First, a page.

Lafayette’s first schools

A handful of students at the Willow Glen school; photo was taken in about 1885. Photo courtesy Lafayette Miner’s Museum.

There were enough school-aged children on the farms in the Coal Creek area by 1875 for parents to want a school close at hand for their children. 1875 was before any of the small towns were settled, before even the coal deposits had been established as a resource to be developed. The first step was for five “legal voters” to call for a special meeting to establish Coal Creek School District 29. The organizers were Lafayette Miller, David Kerr, William Willis, W. W. Eggleston and A. S. Eggleston, and the meeting was at the Kerr farm on Coal Creek. Officers elected were Albert Eggleston of Davidson as Secretary, A.C. Goodhue of Erie as Treasurer, and David Kerr, President. Minutes of the meeting record that a tax was levied to build a school for the district, to be located at an area called Willow Glen which was near U.S. Highway 287 and Colo. Highway 42.

There were 25 children in the district: 17 boys and 8 girls with 13 children under age five years. As a record of the families in the area and attending the school, the pupil register in 1875 included Lewis Eggleston, George and Abigail Haff, James, William, Leonnah and Edith Kerr, Mary Kilkirk (probably Kilker), Thomas, Charles and George Miller, Willie Nawatny, Frances Pendleton, John, Christopher, Frederick, Julius, Charlie, Almenia and Emma Stecker, Anna Quirk, Thomas Smith, Wm. Wallace, Oliver Willis and Adolphe Waeneke (Waneka). Henry Adolf (Adolphe) Waneka was Adolf and Anna Waneka’s son. Among those pupils were four boys between ages of 17 and 19.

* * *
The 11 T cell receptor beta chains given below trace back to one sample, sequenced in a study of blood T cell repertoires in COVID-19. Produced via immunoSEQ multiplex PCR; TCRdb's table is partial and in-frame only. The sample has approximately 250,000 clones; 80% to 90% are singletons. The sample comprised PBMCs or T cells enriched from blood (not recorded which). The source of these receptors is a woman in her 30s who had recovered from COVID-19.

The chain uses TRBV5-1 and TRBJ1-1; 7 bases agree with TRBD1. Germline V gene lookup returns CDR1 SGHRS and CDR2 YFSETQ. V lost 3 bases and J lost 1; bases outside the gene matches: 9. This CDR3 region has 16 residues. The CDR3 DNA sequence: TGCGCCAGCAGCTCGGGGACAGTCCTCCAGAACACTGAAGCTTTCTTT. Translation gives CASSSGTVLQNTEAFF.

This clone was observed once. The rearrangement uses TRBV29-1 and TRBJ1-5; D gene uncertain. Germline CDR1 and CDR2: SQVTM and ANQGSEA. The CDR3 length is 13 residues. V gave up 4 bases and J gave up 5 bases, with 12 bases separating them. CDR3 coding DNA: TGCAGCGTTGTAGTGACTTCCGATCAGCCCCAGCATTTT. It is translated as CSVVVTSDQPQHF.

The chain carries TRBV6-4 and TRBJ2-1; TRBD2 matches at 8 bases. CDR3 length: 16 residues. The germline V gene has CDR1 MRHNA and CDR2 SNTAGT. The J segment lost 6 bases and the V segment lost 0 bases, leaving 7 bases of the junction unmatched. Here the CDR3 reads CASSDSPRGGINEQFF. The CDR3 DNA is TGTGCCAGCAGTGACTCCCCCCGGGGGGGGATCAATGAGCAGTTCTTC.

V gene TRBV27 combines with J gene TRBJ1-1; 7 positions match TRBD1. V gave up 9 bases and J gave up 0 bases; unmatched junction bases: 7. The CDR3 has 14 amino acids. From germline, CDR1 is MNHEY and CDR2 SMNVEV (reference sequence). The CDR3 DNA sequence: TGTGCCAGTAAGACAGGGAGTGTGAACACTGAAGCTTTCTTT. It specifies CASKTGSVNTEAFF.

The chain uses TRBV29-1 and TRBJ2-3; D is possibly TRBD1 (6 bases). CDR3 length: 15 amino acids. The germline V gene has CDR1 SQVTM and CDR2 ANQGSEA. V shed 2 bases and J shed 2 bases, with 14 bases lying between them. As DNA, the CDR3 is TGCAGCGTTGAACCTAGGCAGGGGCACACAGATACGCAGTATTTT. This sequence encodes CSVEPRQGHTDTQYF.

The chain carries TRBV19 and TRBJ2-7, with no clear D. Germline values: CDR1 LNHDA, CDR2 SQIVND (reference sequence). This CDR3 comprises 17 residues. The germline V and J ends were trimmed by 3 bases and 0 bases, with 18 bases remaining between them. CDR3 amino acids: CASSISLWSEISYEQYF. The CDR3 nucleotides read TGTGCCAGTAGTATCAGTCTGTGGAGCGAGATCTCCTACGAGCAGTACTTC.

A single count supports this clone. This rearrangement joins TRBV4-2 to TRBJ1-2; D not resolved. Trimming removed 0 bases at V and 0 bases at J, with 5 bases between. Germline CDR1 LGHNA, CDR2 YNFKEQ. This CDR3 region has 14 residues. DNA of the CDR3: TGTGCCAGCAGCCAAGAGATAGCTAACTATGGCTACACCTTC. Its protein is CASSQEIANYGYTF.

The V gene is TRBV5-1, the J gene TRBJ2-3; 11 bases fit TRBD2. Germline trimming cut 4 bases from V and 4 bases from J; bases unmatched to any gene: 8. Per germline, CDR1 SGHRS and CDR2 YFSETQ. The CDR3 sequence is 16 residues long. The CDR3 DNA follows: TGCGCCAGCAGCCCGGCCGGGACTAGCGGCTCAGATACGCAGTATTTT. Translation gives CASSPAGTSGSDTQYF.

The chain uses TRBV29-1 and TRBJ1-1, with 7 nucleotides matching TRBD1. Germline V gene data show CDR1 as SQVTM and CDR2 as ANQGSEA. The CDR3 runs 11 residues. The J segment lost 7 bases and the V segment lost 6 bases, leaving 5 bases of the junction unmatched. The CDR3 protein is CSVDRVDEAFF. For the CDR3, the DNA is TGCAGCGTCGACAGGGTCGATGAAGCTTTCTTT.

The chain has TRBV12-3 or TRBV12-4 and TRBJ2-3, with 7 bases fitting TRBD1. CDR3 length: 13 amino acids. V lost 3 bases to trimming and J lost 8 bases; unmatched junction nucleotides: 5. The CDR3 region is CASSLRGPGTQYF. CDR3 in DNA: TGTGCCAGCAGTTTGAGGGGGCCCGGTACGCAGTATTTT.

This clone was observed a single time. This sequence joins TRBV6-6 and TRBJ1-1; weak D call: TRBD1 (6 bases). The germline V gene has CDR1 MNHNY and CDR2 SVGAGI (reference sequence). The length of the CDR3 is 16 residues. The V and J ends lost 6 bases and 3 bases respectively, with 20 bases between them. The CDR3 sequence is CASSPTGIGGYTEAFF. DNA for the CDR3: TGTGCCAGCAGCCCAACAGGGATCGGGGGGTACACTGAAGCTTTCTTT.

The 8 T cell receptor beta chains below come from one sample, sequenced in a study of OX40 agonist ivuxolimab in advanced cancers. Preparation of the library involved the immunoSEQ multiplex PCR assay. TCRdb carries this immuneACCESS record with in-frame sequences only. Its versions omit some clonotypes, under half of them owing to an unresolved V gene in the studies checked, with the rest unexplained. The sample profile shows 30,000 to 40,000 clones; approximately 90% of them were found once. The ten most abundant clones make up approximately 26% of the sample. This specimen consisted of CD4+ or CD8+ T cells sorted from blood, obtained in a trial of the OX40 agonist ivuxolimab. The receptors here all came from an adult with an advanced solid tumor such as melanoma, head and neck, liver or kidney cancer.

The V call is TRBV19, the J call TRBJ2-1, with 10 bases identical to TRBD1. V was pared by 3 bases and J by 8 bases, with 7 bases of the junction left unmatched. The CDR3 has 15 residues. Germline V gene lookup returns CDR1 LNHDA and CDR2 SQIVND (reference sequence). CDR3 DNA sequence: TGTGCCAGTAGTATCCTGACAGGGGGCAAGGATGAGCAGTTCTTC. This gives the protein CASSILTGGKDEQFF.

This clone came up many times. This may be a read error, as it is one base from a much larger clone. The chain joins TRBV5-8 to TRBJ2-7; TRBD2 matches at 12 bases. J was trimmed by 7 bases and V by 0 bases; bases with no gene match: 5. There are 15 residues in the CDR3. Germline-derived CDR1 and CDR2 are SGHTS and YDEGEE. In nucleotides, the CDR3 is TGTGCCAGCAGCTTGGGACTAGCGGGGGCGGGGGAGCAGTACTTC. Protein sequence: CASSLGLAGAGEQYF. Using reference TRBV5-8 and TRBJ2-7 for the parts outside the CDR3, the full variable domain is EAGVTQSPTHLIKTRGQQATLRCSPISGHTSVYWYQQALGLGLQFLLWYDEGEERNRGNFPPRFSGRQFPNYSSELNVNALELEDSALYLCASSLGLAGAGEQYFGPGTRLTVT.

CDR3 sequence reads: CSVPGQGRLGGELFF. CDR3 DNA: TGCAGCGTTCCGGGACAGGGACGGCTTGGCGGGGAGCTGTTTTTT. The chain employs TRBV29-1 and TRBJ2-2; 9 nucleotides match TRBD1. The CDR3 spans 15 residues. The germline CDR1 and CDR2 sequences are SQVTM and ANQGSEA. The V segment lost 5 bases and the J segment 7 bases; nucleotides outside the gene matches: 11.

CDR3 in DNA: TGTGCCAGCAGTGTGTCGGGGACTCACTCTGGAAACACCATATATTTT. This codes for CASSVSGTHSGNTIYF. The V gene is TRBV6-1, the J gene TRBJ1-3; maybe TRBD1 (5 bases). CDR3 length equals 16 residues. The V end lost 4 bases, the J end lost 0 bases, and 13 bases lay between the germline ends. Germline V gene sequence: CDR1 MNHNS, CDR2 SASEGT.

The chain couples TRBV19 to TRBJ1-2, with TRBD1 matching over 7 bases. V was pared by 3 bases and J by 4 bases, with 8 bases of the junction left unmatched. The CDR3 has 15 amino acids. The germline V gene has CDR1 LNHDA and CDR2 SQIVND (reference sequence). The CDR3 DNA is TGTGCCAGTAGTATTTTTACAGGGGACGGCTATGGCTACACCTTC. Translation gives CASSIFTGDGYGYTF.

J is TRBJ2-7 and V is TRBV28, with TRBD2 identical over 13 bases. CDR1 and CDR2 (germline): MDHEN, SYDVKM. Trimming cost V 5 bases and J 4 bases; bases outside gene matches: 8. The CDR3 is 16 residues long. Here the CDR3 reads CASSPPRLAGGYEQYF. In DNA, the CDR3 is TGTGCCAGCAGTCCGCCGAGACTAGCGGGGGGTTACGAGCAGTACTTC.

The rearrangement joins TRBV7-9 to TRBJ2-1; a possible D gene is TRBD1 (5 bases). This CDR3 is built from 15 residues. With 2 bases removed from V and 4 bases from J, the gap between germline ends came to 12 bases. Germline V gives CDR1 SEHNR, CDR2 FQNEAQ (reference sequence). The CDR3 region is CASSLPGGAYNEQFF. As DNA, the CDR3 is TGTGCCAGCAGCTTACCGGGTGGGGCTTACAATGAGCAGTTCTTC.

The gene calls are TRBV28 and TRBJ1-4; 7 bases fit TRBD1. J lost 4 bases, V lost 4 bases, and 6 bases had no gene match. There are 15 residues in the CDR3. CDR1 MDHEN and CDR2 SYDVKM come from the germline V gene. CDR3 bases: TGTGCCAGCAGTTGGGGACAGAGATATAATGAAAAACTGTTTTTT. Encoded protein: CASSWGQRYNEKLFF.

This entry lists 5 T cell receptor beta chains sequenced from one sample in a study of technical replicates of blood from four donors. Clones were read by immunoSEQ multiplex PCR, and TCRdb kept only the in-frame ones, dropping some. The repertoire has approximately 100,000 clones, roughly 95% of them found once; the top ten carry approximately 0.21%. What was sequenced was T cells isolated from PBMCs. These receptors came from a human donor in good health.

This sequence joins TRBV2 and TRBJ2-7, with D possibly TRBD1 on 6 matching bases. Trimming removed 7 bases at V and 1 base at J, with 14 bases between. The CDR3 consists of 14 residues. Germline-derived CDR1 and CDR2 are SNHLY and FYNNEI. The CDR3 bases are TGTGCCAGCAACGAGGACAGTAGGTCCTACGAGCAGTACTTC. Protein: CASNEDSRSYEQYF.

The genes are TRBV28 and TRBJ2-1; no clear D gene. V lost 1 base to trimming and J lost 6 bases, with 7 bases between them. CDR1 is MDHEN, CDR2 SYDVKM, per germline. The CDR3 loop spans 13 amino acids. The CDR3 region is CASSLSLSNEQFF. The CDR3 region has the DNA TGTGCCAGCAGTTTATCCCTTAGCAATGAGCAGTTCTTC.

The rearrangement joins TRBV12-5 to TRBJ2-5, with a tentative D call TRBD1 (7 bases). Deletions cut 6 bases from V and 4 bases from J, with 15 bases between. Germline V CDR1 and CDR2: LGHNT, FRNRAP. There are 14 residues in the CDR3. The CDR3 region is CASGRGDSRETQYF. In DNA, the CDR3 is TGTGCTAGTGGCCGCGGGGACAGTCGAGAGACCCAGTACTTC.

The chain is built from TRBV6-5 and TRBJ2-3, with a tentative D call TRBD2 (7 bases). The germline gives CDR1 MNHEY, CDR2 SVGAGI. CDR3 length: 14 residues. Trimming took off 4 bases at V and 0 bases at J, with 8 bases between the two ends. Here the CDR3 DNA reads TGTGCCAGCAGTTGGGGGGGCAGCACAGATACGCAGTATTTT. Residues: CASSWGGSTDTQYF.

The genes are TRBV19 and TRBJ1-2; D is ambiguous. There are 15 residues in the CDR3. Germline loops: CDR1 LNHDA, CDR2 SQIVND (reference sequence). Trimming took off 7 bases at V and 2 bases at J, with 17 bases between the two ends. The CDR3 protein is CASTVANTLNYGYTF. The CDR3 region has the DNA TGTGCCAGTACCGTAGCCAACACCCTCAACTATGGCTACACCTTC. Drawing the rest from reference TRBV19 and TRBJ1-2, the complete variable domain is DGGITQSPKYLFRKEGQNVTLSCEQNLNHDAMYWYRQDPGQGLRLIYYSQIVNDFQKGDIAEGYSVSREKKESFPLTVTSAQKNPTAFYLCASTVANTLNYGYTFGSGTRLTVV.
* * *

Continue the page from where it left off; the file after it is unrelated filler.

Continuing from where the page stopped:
Lafayette and Mary Miller’s farm, where today’s Lafayette City Hall is located, was known as Willow Glen Farm. The Miller children were enrolled in Lafayette schools from 1875 onward. This meant that Mary Miller probably tended the farm while Lafayette Miller operated his butcher shops in Erie and on 14th Street in Boulder starting in 1874. During this time period, Millers owned a house on Water Street, now Canyon Street, in Boulder.

The extent or boundaries of the Coal Creek School District are not in our record, but locations of some of the farms are known. The homestead of David Kerr and family was east of present-day Louisville. Lafayette Miller’s land became the site of today’s Lafayette. The Egglestons came from the Davidson community a few miles to the north of present-day Louisville. Adolf Waeneke (Waneka) built his first home on the south side of Coal Creek at today’s Murphy Hill. In addition to the names of the students from these families, there were others from the extended neighborhood who are not easily identified today.

The district minutes say Miss McCarty commenced teaching on October 19, 1875, for $25 a month. On October 20 she discontinued teaching after a half day.

Miss Mollie Scott began teaching November 3. By 1894 a principal was in charge of District 29 at $65 a month.